Celebrating Small Steps in HE, Higher Education

Safe spaces for EDI – ft. John Brindle

This blog and the idea of doing a video as part of the Celebrating Small Steps in HE Video Series emanated from a comment from someone that safe spaces were not a priority for meetings on antiracism. Shocking right? Now, this is not a statement that I would expect from an antiracist. I had to obviously get some information out and educate my peers about safe spaces.

This post specifically highlights why safe spaces are needed when working around EDI and how they can be implemented. This blog features:

  • What are safe spaces and why safe spaces?
  • An interview with John Brindle highlighting the importance of amplifying voices and safe spaces and planning the vision for post-pandemic in terms of EDI in online spaces
  • How to implement safe spaces for EDI – both for students & staff

@Tee_Nadan interviews @johnbrindletel on the importance of amplifying voices and safe spaces for #EDI #diversity #higherEd

What are safe spaces and why safe spaces?

What are safe spaces?

Safe spaces are spaces where people, particularly marginalised people, can feel empowered to speak up and share their experiences and stories, without the fear of discrimination, harassment, subsequent repercussion, and most importantly without any physical and emotional harm.

Before implementing safe spaces, one needs to understand why safe spaces are needed and their importance when addressing EDI. Psychological safety is a must for various reasons, for the marginalised group to share emotional stories and for the others to hear stories on topics that could make them uncomfortable.

Why safe spaces?

  1. It is important for the marginalised to feel safe and not be scared of potential repercussions at work. When working on EDI, bravery often comes with a price, that is, harassment and victimisation, particularly at work, due to the power dynamics. Recently, a POC shared a situation where a White peer took up a non-work event occurrence to their common line manager as a grievance. This is sadly a common occurrence in the lives of many people of colour.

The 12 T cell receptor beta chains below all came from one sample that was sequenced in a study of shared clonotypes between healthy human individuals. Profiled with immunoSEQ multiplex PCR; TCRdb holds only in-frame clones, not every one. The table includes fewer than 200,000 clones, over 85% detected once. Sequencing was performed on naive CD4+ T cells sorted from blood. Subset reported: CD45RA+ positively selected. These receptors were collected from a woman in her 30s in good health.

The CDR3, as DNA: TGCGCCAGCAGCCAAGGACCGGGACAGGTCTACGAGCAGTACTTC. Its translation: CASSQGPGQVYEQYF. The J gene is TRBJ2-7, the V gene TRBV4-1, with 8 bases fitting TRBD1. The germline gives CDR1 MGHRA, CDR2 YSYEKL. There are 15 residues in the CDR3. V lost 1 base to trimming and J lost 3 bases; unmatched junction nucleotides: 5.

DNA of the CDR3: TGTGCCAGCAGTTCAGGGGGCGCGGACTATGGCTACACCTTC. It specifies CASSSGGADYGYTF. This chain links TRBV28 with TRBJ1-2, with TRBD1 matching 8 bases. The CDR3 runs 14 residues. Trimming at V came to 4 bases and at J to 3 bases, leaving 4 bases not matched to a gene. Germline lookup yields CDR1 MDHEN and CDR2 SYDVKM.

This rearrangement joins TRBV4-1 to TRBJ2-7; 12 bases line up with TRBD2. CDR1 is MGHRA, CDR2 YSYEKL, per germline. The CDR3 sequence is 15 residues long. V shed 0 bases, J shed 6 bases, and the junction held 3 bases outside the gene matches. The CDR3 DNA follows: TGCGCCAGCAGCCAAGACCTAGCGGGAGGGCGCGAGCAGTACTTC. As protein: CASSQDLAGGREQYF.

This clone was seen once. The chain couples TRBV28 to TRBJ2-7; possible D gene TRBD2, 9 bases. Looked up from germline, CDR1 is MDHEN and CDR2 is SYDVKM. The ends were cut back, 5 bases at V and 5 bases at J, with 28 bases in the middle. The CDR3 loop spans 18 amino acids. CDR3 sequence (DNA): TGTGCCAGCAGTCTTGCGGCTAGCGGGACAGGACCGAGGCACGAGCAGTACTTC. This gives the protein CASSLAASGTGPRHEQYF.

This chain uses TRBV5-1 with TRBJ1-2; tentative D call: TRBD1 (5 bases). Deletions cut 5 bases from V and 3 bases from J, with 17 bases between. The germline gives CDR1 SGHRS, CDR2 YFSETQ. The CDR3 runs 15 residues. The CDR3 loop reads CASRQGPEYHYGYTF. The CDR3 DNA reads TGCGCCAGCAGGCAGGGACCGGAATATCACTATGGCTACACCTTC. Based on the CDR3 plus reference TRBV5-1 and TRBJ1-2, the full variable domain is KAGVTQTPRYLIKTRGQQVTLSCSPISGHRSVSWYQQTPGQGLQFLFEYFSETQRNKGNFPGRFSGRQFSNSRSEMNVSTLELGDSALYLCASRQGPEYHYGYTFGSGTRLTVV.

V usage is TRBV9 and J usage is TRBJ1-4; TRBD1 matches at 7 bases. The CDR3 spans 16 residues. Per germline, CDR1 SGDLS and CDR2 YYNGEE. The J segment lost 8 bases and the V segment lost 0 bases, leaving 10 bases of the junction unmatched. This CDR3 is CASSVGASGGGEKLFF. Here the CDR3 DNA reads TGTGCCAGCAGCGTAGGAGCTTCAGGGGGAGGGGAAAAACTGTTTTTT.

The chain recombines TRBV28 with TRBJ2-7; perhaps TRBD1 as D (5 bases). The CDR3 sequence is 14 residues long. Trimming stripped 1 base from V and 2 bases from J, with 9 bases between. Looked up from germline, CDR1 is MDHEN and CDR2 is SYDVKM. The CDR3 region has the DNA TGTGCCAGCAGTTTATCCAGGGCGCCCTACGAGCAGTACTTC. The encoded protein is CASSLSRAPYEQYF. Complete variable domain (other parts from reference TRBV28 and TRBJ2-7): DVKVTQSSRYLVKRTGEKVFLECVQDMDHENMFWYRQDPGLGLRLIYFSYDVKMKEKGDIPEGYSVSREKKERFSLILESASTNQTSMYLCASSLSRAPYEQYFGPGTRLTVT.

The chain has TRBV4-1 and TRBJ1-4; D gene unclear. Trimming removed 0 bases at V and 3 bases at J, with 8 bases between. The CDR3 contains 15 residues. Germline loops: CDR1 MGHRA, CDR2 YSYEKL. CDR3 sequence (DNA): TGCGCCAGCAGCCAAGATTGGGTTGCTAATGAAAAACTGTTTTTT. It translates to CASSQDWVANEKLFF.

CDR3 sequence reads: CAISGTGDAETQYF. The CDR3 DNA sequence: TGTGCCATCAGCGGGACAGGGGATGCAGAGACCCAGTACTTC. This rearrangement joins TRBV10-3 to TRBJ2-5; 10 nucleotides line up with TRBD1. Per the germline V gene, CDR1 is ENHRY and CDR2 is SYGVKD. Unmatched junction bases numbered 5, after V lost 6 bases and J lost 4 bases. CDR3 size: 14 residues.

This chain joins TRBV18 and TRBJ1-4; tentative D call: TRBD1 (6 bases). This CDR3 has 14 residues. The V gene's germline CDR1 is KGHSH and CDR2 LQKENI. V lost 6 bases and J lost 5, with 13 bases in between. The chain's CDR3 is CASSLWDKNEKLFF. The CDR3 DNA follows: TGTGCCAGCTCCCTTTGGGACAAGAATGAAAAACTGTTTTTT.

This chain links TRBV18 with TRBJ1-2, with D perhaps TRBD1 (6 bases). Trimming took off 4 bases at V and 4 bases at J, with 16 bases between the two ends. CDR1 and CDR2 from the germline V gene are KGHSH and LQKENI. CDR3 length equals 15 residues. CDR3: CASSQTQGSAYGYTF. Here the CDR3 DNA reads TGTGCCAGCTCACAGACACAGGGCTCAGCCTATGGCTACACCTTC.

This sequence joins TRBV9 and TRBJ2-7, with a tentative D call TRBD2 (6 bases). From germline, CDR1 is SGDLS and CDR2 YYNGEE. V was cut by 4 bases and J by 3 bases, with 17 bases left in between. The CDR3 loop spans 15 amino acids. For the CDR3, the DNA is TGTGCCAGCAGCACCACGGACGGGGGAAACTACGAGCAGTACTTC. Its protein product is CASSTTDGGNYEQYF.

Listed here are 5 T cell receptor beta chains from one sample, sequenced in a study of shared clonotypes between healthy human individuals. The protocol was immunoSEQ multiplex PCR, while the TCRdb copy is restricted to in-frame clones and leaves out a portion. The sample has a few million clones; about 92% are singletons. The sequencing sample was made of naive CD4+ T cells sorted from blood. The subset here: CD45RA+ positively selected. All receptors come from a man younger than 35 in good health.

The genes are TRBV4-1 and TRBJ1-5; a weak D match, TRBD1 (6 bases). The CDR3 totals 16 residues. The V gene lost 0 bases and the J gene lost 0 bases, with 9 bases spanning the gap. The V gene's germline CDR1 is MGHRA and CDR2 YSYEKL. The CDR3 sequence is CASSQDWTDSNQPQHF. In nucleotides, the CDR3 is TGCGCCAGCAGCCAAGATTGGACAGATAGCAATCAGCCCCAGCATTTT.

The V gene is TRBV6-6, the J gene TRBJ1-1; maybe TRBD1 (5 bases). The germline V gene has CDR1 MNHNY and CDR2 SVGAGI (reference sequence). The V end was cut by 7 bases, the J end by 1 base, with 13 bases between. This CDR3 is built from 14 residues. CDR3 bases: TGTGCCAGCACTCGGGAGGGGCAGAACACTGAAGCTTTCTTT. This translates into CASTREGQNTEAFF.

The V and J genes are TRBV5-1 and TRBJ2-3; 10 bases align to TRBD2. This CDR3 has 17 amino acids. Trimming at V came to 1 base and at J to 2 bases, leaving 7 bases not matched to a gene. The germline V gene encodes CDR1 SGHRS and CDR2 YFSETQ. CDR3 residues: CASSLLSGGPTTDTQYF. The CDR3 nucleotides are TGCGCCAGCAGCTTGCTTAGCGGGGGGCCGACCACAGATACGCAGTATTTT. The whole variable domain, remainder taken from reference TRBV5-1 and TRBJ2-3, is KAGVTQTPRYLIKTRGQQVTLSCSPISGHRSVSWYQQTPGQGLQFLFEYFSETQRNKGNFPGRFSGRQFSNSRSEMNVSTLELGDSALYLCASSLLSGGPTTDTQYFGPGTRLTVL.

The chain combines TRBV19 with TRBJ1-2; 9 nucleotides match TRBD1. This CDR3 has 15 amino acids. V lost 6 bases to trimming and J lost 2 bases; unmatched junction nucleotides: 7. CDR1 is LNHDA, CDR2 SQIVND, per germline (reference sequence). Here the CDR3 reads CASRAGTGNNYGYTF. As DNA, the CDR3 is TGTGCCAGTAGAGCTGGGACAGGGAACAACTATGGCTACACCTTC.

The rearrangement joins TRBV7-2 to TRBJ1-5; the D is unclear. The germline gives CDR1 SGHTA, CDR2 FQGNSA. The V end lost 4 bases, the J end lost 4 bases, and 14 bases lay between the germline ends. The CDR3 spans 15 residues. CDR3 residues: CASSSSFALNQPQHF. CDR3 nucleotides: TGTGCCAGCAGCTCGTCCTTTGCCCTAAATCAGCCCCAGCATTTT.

2. A safe space encourages an honest and trustworthy space for people to open up and be authentic and call out on discrimination. In an antiracism context, this is important both for POC peers who need to share their stories, so that their perspectives can be understood, but also for White peers to hear of lived experiences that they have never encountered.
  3. Listening to life stories of people within a safe space encourages empathy, however, one needs to be careful not to confuse pity and empathy; empathy does not necessarily translate into an aspiration to allyship, which starts with empathy but yet transgresses it to go deeper into tackling the problem at hand.

Amplifying voices and safe spaces

In contrast to tone policing, where one would drown the voices of others, amplifying voices takes the form and shape of being the voice of others without adding one’s own rhetorical perspectives. It is about using one’s priviledge to be the voice of the marginalised.

In the video below, John Brindle, Educational Developer at the University of Liverpool and Ph.D. researcher at the University of Lancaster, discusses three key aspects:

  1. Amplifying voices and taking actions
  2. Safe spaces for honesty, safety for students to be their authentic selves, not feel threatened and judged